Our Global Gourmet recipe series is designed to bring the foods we loved while traveling into our own kitchens. We’ve included wine, beer or spirit pairings, as well.
I went to Montego Bay, Jamaica, on a mission to learn what Jamaican cuisine is all about. I hadn’t really tried many Jamaican dishes before the trip, but I’ve heard so much about the amazing Jamaican jerk chicken. Haven’t we all?!
I wanted to know what makes Jamaican jerk sauce and marinade so tasty. And, of course, I wanted to taste it myself, to finally see what everyone is talking about.
During the trip, we ate at local restaurants as much as possible to get a wide range of dishes. One of the things I learned was that jerk seasoning is not reserved just for chicken. It’s used on pork, fish, seafood, and even vegetables. It’s a very universal seasoning.
I have to confess, even as a foodie, before my trip to Montego Bay, I’d never tried Jamaican jerk chicken. It’s not that I didn’t want to try it, but that I never had the opportunity to taste authentic and real Jamaican jerk, the way it’s meant to be. Now that I’ve tried the real thing, I’m more convinced than ever that the versions we get at home are not quite right.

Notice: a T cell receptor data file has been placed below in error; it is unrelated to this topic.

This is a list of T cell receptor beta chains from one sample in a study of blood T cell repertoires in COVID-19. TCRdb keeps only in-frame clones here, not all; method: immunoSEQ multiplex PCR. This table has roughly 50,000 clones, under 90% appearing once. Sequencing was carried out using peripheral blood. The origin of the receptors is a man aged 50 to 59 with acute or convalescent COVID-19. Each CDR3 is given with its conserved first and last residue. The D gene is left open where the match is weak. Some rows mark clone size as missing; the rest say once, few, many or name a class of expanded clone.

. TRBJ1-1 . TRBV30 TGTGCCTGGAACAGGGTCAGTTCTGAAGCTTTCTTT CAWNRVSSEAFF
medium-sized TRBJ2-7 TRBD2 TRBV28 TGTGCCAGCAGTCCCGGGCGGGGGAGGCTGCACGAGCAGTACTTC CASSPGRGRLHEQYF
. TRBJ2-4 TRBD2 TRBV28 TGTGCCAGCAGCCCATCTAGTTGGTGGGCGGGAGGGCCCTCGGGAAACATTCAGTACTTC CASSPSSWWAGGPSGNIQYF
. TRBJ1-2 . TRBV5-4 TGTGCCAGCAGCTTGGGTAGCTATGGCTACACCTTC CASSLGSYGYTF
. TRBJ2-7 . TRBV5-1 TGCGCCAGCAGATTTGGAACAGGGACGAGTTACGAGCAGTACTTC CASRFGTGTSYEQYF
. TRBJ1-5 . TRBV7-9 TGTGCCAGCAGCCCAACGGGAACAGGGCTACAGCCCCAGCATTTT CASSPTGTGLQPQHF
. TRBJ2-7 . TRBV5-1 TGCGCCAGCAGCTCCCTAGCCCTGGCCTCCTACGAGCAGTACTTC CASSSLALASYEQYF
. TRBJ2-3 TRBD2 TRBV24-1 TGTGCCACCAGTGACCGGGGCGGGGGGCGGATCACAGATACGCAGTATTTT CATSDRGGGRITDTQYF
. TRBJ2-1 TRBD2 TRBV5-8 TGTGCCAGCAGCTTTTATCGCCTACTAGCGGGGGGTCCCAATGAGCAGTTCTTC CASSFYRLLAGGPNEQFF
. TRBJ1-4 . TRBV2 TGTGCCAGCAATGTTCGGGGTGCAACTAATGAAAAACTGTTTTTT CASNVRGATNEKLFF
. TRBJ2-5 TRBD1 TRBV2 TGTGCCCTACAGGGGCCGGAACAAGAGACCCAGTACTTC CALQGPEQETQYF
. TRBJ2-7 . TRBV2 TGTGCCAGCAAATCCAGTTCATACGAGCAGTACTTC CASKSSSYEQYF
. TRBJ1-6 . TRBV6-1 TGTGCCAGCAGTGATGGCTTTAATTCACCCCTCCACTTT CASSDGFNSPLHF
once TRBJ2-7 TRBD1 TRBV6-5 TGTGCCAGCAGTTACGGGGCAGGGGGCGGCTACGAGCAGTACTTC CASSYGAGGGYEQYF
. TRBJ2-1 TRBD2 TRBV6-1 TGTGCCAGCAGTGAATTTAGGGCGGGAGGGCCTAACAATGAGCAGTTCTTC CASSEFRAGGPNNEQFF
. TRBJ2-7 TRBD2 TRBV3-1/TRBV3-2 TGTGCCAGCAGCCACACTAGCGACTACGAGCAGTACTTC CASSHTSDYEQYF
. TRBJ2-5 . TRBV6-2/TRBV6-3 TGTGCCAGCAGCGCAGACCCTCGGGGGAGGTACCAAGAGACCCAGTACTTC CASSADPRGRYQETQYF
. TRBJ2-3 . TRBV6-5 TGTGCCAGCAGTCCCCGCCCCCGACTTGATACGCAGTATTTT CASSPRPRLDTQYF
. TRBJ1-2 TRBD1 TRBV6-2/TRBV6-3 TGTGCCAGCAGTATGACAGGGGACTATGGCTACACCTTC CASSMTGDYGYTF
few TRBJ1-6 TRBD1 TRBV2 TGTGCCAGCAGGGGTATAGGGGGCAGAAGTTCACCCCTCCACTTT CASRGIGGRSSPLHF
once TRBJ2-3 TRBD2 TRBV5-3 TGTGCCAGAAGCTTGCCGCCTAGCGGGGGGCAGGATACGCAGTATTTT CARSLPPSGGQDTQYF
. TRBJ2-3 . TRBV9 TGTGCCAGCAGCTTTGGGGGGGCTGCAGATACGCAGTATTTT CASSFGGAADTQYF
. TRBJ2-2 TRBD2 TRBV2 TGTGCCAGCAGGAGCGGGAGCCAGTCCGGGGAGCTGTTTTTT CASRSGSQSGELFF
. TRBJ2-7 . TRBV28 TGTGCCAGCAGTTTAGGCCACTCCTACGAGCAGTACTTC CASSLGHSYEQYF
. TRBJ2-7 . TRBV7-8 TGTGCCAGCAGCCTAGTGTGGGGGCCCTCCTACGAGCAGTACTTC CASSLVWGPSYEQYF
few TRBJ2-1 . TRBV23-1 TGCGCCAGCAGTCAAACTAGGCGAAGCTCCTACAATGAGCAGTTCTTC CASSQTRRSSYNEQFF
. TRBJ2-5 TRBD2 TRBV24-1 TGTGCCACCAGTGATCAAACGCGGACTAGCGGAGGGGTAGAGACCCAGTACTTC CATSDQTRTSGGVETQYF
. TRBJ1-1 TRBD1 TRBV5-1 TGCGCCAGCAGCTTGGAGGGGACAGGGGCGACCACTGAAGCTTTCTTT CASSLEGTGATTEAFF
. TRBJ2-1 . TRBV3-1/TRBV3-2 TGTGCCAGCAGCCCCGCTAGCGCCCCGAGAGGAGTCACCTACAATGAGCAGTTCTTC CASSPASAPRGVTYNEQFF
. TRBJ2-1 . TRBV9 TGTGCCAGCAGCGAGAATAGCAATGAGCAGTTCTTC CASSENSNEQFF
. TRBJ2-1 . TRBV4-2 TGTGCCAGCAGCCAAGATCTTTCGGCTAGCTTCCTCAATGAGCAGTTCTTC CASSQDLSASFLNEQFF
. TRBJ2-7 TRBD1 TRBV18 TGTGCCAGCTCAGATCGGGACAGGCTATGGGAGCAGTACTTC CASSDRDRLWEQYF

Let’s be honest, the magic of Jamaican jerk chicken isn’t the chicken – it’s the marinade and the sauce. If you don’t get those two elements right, you just have regular old chicken. Believe me, Jamaican jerk chicken, done right, is anything but regular old chicken.
⇒ Want to go to Jamaica? Check out our Jamaica travel guide and get planning!
The seasonings that make Jamaican jerk chicken so perfectly unique are never present in American attempts at Jamaican jerk marinade. There are a few key components like allspice, thyme, and garlic that are absolutely necessary to get the right flavor combination.
The major ingredient that you cannot make Jamaican jerk sauce without is scotch bonnet peppers. How many Americans know how to handle scotch bonnets properly? I’d say not many.
When we arrived in Montego Bay, one of the first things we did was head over to the jerk chicken empire of Scotchies. It’s a roadside charcoal barbecue joint that makes and sells hundreds of Jamaican jerk chickens every day. In fact, they sell anywhere from 170-350 chickens that have been slow- cooked over an outdoor charcoal oven every single day.
If anyone knows how to make authentic Jamaican jerk marinade and sauce the right way, it’s them.
I mean, just look at that chicken!
History of Jerk Chicken in Jamaica